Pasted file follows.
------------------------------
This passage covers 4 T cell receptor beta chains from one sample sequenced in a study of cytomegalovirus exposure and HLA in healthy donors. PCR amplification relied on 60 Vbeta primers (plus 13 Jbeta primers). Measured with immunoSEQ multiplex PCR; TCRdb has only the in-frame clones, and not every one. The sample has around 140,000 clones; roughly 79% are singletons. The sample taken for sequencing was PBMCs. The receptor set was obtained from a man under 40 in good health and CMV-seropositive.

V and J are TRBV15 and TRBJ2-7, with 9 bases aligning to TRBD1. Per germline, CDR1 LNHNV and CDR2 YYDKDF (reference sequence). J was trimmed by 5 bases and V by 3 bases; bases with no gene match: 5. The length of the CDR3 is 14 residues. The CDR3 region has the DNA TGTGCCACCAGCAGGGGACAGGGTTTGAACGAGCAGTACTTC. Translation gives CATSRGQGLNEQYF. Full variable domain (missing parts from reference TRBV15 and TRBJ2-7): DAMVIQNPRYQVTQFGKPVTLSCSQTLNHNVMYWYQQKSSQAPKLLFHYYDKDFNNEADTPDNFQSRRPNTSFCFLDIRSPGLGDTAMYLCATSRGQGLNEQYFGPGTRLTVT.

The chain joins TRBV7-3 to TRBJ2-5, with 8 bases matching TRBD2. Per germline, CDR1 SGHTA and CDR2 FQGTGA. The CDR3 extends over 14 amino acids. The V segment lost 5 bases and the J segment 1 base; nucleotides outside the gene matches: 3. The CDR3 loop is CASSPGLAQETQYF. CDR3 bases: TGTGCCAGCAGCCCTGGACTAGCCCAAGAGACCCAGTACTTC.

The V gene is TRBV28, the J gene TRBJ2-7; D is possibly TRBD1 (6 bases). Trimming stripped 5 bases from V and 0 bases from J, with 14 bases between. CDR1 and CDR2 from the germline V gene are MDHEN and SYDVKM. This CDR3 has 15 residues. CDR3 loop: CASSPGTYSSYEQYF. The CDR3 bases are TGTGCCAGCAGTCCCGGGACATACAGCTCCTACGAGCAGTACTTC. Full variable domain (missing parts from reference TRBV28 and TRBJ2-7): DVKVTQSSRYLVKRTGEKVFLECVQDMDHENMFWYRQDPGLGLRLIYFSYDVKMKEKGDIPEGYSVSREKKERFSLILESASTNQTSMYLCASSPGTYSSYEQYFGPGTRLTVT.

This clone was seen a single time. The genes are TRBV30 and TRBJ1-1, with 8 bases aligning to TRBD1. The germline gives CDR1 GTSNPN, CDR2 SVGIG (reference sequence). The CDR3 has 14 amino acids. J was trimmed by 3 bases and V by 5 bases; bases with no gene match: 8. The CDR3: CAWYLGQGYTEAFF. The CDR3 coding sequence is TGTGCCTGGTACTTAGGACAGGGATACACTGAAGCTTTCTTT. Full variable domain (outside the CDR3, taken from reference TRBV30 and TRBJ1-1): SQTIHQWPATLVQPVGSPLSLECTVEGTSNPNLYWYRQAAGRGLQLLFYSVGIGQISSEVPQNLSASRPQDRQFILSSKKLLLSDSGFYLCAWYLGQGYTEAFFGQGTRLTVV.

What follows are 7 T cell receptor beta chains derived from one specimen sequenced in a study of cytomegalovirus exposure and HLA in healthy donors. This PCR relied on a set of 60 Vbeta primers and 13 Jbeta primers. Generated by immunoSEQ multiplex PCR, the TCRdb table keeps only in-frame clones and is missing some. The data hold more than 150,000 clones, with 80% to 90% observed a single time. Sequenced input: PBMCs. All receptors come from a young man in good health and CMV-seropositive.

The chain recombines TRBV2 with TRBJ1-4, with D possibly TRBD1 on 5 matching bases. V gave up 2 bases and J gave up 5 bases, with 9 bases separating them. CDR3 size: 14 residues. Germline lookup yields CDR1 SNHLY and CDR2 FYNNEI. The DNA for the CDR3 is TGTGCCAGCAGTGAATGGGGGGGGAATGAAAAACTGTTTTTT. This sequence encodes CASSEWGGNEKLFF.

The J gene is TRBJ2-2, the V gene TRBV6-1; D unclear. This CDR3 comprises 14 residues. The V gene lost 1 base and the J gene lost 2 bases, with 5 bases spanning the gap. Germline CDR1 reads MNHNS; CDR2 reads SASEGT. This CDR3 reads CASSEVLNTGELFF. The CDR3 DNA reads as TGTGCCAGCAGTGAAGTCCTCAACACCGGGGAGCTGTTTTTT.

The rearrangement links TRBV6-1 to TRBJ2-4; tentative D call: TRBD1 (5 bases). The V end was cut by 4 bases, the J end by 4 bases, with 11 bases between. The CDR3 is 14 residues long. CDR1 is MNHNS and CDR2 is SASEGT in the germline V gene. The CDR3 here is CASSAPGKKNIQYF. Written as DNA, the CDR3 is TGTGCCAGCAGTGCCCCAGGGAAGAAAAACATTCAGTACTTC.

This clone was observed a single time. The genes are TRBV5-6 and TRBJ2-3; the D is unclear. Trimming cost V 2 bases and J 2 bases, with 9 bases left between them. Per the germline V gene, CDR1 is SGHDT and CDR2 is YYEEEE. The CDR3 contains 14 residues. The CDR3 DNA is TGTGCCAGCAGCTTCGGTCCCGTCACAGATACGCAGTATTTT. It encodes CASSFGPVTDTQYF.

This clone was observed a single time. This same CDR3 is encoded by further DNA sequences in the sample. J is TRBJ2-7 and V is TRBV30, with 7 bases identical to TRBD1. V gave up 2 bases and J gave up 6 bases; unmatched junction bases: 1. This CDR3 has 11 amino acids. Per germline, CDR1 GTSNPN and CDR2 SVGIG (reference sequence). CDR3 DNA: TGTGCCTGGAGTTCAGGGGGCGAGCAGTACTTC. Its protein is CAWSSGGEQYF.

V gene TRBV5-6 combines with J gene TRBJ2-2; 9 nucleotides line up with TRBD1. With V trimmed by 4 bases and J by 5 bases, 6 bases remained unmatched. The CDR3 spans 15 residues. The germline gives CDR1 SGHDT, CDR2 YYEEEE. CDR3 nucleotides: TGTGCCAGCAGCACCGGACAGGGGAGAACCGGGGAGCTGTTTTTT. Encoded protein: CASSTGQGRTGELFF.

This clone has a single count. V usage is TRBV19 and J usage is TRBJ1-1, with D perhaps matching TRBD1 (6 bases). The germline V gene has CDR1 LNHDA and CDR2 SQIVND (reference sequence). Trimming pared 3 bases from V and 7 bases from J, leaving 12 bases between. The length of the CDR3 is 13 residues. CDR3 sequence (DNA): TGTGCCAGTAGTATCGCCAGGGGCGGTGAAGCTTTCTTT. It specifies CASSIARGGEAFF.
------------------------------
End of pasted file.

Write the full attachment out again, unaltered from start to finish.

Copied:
This passage covers 4 T cell receptor beta chains from one sample sequenced in a study of cytomegalovirus exposure and HLA in healthy donors. PCR amplification relied on 60 Vbeta primers (plus 13 Jbeta primers). Measured with immunoSEQ multiplex PCR; TCRdb has only the in-frame clones, and not every one. The sample has around 140,000 clones; roughly 79% are singletons. The sample taken for sequencing was PBMCs. The receptor set was obtained from a man under 40 in good health and CMV-seropositive.

V and J are TRBV15 and TRBJ2-7, with 9 bases aligning to TRBD1. Per germline, CDR1 LNHNV and CDR2 YYDKDF (reference sequence). J was trimmed by 5 bases and V by 3 bases; bases with no gene match: 5. The length of the CDR3 is 14 residues. The CDR3 region has the DNA TGTGCCACCAGCAGGGGACAGGGTTTGAACGAGCAGTACTTC. Translation gives CATSRGQGLNEQYF. Full variable domain (missing parts from reference TRBV15 and TRBJ2-7): DAMVIQNPRYQVTQFGKPVTLSCSQTLNHNVMYWYQQKSSQAPKLLFHYYDKDFNNEADTPDNFQSRRPNTSFCFLDIRSPGLGDTAMYLCATSRGQGLNEQYFGPGTRLTVT.

The chain joins TRBV7-3 to TRBJ2-5, with 8 bases matching TRBD2. Per germline, CDR1 SGHTA and CDR2 FQGTGA. The CDR3 extends over 14 amino acids. The V segment lost 5 bases and the J segment 1 base; nucleotides outside the gene matches: 3. The CDR3 loop is CASSPGLAQETQYF. CDR3 bases: TGTGCCAGCAGCCCTGGACTAGCCCAAGAGACCCAGTACTTC.

The V gene is TRBV28, the J gene TRBJ2-7; D is possibly TRBD1 (6 bases). Trimming stripped 5 bases from V and 0 bases from J, with 14 bases between. CDR1 and CDR2 from the germline V gene are MDHEN and SYDVKM. This CDR3 has 15 residues. CDR3 loop: CASSPGTYSSYEQYF. The CDR3 bases are TGTGCCAGCAGTCCCGGGACATACAGCTCCTACGAGCAGTACTTC. Full variable domain (missing parts from reference TRBV28 and TRBJ2-7): DVKVTQSSRYLVKRTGEKVFLECVQDMDHENMFWYRQDPGLGLRLIYFSYDVKMKEKGDIPEGYSVSREKKERFSLILESASTNQTSMYLCASSPGTYSSYEQYFGPGTRLTVT.

This clone was seen a single time. The genes are TRBV30 and TRBJ1-1, with 8 bases aligning to TRBD1. The germline gives CDR1 GTSNPN, CDR2 SVGIG (reference sequence). The CDR3 has 14 amino acids. J was trimmed by 3 bases and V by 5 bases; bases with no gene match: 8. The CDR3: CAWYLGQGYTEAFF. The CDR3 coding sequence is TGTGCCTGGTACTTAGGACAGGGATACACTGAAGCTTTCTTT. Full variable domain (outside the CDR3, taken from reference TRBV30 and TRBJ1-1): SQTIHQWPATLVQPVGSPLSLECTVEGTSNPNLYWYRQAAGRGLQLLFYSVGIGQISSEVPQNLSASRPQDRQFILSSKKLLLSDSGFYLCAWYLGQGYTEAFFGQGTRLTVV.

What follows are 7 T cell receptor beta chains derived from one specimen sequenced in a study of cytomegalovirus exposure and HLA in healthy donors. This PCR relied on a set of 60 Vbeta primers and 13 Jbeta primers. Generated by immunoSEQ multiplex PCR, the TCRdb table keeps only in-frame clones and is missing some. The data hold more than 150,000 clones, with 80% to 90% observed a single time. Sequenced input: PBMCs. All receptors come from a young man in good health and CMV-seropositive.

The chain recombines TRBV2 with TRBJ1-4, with D possibly TRBD1 on 5 matching bases. V gave up 2 bases and J gave up 5 bases, with 9 bases separating them. CDR3 size: 14 residues. Germline lookup yields CDR1 SNHLY and CDR2 FYNNEI. The DNA for the CDR3 is TGTGCCAGCAGTGAATGGGGGGGGAATGAAAAACTGTTTTTT. This sequence encodes CASSEWGGNEKLFF.

The J gene is TRBJ2-2, the V gene TRBV6-1; D unclear. This CDR3 comprises 14 residues. The V gene lost 1 base and the J gene lost 2 bases, with 5 bases spanning the gap. Germline CDR1 reads MNHNS; CDR2 reads SASEGT. This CDR3 reads CASSEVLNTGELFF. The CDR3 DNA reads as TGTGCCAGCAGTGAAGTCCTCAACACCGGGGAGCTGTTTTTT.

The rearrangement links TRBV6-1 to TRBJ2-4; tentative D call: TRBD1 (5 bases). The V end was cut by 4 bases, the J end by 4 bases, with 11 bases between. The CDR3 is 14 residues long. CDR1 is MNHNS and CDR2 is SASEGT in the germline V gene. The CDR3 here is CASSAPGKKNIQYF. Written as DNA, the CDR3 is TGTGCCAGCAGTGCCCCAGGGAAGAAAAACATTCAGTACTTC.

This clone was observed a single time. The genes are TRBV5-6 and TRBJ2-3; the D is unclear. Trimming cost V 2 bases and J 2 bases, with 9 bases left between them. Per the germline V gene, CDR1 is SGHDT and CDR2 is YYEEEE. The CDR3 contains 14 residues. The CDR3 DNA is TGTGCCAGCAGCTTCGGTCCCGTCACAGATACGCAGTATTTT. It encodes CASSFGPVTDTQYF.

This clone was observed a single time. This same CDR3 is encoded by further DNA sequences in the sample. J is TRBJ2-7 and V is TRBV30, with 7 bases identical to TRBD1. V gave up 2 bases and J gave up 6 bases; unmatched junction bases: 1. This CDR3 has 11 amino acids. Per germline, CDR1 GTSNPN and CDR2 SVGIG (reference sequence). CDR3 DNA: TGTGCCTGGAGTTCAGGGGGCGAGCAGTACTTC. Its protein is CAWSSGGEQYF.

V gene TRBV5-6 combines with J gene TRBJ2-2; 9 nucleotides line up with TRBD1. With V trimmed by 4 bases and J by 5 bases, 6 bases remained unmatched. The CDR3 spans 15 residues. The germline gives CDR1 SGHDT, CDR2 YYEEEE. CDR3 nucleotides: TGTGCCAGCAGCACCGGACAGGGGAGAACCGGGGAGCTGTTTTTT. Encoded protein: CASSTGQGRTGELFF.

This clone has a single count. V usage is TRBV19 and J usage is TRBJ1-1, with D perhaps matching TRBD1 (6 bases). The germline V gene has CDR1 LNHDA and CDR2 SQIVND (reference sequence). Trimming pared 3 bases from V and 7 bases from J, leaving 12 bases between. The length of the CDR3 is 13 residues. CDR3 sequence (DNA): TGTGCCAGTAGTATCGCCAGGGGCGGTGAAGCTTTCTTT. It specifies CASSIARGGEAFF.